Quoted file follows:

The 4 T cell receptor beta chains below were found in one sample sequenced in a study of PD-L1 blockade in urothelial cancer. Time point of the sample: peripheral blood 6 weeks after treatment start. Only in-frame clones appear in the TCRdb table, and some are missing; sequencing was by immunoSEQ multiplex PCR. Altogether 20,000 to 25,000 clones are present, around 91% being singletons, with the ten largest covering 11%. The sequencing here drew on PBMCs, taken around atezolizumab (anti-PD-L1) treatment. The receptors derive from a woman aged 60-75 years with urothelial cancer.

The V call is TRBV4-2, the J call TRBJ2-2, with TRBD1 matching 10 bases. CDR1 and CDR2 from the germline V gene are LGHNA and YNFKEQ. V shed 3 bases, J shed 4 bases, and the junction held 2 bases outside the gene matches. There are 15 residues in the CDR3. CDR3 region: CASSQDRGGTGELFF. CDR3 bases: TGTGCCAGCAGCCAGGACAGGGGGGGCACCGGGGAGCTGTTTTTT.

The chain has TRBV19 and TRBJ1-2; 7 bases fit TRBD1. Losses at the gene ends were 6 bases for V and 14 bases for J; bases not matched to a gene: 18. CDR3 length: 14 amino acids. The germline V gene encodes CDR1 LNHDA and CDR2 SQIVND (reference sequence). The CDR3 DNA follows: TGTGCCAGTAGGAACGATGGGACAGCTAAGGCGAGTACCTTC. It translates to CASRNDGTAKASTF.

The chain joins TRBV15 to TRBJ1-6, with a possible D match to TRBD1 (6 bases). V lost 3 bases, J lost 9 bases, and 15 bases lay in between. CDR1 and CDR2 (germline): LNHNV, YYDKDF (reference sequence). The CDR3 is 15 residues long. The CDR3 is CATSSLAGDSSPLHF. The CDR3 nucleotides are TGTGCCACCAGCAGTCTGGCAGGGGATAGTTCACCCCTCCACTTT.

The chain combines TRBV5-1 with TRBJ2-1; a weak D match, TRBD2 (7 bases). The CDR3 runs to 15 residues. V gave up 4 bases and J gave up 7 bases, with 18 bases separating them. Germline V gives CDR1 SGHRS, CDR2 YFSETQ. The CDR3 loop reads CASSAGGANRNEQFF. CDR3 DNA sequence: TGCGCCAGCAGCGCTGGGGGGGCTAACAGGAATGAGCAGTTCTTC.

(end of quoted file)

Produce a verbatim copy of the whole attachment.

The 4 T cell receptor beta chains below were found in one sample sequenced in a study of PD-L1 blockade in urothelial cancer. Time point of the sample: peripheral blood 6 weeks after treatment start. Only in-frame clones appear in the TCRdb table, and some are missing; sequencing was by immunoSEQ multiplex PCR. Altogether 20,000 to 25,000 clones are present, around 91% being singletons, with the ten largest covering 11%. The sequencing here drew on PBMCs, taken around atezolizumab (anti-PD-L1) treatment. The receptors derive from a woman aged 60-75 years with urothelial cancer.

The V call is TRBV4-2, the J call TRBJ2-2, with TRBD1 matching 10 bases. CDR1 and CDR2 from the germline V gene are LGHNA and YNFKEQ. V shed 3 bases, J shed 4 bases, and the junction held 2 bases outside the gene matches. There are 15 residues in the CDR3. CDR3 region: CASSQDRGGTGELFF. CDR3 bases: TGTGCCAGCAGCCAGGACAGGGGGGGCACCGGGGAGCTGTTTTTT.

The chain has TRBV19 and TRBJ1-2; 7 bases fit TRBD1. Losses at the gene ends were 6 bases for V and 14 bases for J; bases not matched to a gene: 18. CDR3 length: 14 amino acids. The germline V gene encodes CDR1 LNHDA and CDR2 SQIVND (reference sequence). The CDR3 DNA follows: TGTGCCAGTAGGAACGATGGGACAGCTAAGGCGAGTACCTTC. It translates to CASRNDGTAKASTF.

The chain joins TRBV15 to TRBJ1-6, with a possible D match to TRBD1 (6 bases). V lost 3 bases, J lost 9 bases, and 15 bases lay in between. CDR1 and CDR2 (germline): LNHNV, YYDKDF (reference sequence). The CDR3 is 15 residues long. The CDR3 is CATSSLAGDSSPLHF. The CDR3 nucleotides are TGTGCCACCAGCAGTCTGGCAGGGGATAGTTCACCCCTCCACTTT.

The chain combines TRBV5-1 with TRBJ2-1; a weak D match, TRBD2 (7 bases). The CDR3 runs to 15 residues. V gave up 4 bases and J gave up 7 bases, with 18 bases separating them. Germline V gives CDR1 SGHRS, CDR2 YFSETQ. The CDR3 loop reads CASSAGGANRNEQFF. CDR3 DNA sequence: TGCGCCAGCAGCGCTGGGGGGGCTAACAGGAATGAGCAGTTCTTC.